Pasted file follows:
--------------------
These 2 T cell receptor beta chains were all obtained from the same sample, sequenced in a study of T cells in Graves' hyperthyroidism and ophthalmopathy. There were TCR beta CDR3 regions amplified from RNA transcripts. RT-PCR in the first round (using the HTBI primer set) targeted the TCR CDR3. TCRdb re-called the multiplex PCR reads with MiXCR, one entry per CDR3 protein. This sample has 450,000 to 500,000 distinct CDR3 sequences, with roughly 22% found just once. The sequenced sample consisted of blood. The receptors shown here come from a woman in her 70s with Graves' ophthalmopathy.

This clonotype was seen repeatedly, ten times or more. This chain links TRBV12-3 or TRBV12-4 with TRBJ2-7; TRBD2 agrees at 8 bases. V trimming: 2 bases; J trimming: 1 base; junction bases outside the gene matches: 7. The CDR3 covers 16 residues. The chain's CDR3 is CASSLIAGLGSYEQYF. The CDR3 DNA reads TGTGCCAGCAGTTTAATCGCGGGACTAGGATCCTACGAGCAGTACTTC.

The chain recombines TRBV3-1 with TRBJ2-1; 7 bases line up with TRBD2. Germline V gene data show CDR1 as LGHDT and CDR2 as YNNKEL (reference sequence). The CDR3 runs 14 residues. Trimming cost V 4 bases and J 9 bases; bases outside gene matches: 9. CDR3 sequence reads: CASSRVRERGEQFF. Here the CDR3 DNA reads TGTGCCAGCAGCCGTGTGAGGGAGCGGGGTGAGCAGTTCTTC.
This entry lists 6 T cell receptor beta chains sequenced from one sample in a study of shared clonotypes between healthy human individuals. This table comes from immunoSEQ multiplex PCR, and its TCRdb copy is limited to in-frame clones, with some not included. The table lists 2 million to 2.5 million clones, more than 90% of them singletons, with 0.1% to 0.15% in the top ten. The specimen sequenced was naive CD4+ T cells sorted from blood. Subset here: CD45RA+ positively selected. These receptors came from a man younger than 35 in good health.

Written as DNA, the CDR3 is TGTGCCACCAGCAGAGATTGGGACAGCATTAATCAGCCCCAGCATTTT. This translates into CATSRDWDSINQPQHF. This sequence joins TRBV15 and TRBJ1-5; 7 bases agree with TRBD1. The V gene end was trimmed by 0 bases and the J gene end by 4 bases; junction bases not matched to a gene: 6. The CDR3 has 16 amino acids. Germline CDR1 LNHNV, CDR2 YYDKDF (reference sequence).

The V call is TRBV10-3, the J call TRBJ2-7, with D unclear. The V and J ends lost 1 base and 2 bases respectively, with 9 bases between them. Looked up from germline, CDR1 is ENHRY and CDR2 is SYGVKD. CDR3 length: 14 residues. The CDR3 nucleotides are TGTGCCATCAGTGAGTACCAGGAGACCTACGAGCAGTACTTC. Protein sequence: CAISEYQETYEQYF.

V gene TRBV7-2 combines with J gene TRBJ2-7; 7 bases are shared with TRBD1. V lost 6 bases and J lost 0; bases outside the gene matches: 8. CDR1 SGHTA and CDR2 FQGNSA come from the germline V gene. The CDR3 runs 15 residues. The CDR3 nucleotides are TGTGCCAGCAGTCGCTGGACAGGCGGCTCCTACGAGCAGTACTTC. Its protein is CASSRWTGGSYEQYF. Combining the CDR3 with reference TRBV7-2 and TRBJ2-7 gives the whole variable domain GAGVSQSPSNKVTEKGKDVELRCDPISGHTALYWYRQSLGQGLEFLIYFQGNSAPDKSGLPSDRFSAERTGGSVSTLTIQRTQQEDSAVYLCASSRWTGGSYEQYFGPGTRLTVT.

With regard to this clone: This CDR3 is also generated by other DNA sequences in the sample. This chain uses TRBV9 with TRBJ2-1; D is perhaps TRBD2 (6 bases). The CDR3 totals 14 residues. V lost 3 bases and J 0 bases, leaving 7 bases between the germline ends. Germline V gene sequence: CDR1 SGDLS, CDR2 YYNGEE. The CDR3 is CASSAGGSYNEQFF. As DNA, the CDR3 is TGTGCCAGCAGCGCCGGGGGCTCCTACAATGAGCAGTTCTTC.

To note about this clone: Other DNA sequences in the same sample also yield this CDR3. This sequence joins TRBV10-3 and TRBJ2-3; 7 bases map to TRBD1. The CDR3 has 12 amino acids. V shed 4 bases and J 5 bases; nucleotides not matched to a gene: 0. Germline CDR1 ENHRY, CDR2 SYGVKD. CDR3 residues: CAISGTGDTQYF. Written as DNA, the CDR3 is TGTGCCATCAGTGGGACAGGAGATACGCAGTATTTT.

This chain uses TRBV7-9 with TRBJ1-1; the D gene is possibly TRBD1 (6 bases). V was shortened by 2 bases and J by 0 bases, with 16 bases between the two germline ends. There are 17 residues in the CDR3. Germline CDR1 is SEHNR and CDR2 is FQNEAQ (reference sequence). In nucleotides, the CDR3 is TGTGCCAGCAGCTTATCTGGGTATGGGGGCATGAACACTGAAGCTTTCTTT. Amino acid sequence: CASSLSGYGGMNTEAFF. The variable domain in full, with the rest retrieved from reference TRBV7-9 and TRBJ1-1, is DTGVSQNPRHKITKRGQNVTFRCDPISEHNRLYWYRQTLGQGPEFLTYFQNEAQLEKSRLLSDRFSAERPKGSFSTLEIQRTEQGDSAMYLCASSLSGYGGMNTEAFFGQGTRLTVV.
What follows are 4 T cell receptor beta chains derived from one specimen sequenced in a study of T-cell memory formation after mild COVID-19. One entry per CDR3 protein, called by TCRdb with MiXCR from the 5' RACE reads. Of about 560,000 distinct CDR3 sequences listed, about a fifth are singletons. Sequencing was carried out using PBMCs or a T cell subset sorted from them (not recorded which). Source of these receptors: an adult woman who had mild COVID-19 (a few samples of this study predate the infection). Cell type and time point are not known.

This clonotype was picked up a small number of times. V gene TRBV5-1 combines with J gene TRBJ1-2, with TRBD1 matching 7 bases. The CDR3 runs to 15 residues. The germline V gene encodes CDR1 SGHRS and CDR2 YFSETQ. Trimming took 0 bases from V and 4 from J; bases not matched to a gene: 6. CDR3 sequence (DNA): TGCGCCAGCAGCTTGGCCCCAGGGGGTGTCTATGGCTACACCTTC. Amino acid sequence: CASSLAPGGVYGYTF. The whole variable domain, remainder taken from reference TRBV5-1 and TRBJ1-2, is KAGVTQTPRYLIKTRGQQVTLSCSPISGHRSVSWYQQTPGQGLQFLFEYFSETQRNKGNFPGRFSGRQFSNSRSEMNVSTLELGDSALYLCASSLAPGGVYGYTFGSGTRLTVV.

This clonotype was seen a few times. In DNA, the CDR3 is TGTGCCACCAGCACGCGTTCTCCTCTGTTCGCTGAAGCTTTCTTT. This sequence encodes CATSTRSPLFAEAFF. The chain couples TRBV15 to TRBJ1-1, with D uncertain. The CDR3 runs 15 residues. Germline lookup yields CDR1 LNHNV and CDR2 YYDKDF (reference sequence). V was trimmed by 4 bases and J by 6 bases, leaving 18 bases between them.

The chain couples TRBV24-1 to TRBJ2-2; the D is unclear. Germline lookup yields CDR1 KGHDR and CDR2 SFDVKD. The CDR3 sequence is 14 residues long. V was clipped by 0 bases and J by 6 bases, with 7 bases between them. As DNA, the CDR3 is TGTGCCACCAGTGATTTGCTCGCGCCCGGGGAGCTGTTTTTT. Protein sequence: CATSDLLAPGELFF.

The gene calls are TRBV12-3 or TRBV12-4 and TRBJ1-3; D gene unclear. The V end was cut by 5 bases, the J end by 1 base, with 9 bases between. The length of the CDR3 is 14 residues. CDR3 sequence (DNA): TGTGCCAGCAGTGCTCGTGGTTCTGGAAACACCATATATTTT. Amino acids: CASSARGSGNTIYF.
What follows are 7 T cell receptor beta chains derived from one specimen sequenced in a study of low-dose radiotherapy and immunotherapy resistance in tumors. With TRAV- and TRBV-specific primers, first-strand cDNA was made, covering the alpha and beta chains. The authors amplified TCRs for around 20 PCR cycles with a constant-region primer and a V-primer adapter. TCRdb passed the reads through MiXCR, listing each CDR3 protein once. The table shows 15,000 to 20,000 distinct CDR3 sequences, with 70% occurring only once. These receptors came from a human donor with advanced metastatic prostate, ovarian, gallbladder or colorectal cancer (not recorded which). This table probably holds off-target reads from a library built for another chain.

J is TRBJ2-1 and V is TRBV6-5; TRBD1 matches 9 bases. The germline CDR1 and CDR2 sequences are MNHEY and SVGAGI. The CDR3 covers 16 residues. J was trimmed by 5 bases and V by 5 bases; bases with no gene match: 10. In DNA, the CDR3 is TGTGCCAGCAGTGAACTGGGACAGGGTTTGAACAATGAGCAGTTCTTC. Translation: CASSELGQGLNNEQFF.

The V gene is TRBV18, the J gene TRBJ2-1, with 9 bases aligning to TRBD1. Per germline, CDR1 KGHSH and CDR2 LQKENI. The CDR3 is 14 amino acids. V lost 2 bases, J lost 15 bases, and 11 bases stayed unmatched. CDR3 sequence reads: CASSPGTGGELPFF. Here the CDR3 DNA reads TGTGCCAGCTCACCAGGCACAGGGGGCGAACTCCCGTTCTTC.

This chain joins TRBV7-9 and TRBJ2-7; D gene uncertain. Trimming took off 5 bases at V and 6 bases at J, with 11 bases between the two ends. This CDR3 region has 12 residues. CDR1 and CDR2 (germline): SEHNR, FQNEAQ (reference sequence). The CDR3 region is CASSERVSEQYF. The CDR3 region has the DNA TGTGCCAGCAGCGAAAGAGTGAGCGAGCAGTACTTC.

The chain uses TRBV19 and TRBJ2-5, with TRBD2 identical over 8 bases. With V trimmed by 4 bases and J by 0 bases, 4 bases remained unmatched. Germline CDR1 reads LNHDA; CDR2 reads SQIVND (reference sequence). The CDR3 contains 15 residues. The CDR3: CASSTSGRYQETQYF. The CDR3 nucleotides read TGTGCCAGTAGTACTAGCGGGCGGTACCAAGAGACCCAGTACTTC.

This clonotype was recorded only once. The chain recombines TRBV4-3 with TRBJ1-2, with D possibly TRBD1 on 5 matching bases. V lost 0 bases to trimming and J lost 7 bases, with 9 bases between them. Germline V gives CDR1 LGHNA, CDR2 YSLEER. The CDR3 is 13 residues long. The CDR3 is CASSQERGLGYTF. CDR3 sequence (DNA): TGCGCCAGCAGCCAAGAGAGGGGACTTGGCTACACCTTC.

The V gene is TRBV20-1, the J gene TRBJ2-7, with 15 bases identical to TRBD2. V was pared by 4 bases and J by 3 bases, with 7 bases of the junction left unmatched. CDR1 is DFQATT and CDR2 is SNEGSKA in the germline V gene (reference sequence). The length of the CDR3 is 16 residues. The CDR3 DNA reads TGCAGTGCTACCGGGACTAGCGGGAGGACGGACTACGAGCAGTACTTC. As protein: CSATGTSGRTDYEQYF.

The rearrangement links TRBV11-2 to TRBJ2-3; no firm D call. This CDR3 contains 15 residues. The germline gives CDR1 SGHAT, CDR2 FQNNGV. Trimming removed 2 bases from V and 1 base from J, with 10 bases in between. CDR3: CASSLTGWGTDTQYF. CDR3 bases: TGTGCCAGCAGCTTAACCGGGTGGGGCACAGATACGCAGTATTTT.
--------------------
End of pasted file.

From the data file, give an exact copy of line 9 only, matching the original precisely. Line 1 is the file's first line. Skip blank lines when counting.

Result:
To note about this clone: Other DNA sequences in the same sample also yield this CDR3. This sequence joins TRBV10-3 and TRBJ2-3; 7 bases map to TRBD1. The CDR3 has 12 amino acids. V shed 4 bases and J 5 bases; nucleotides not matched to a gene: 0. Germline CDR1 ENHRY, CDR2 SYGVKD. CDR3 residues: CAISGTGDTQYF. Written as DNA, the CDR3 is TGTGCCATCAGTGGGACAGGAGATACGCAGTATTTT.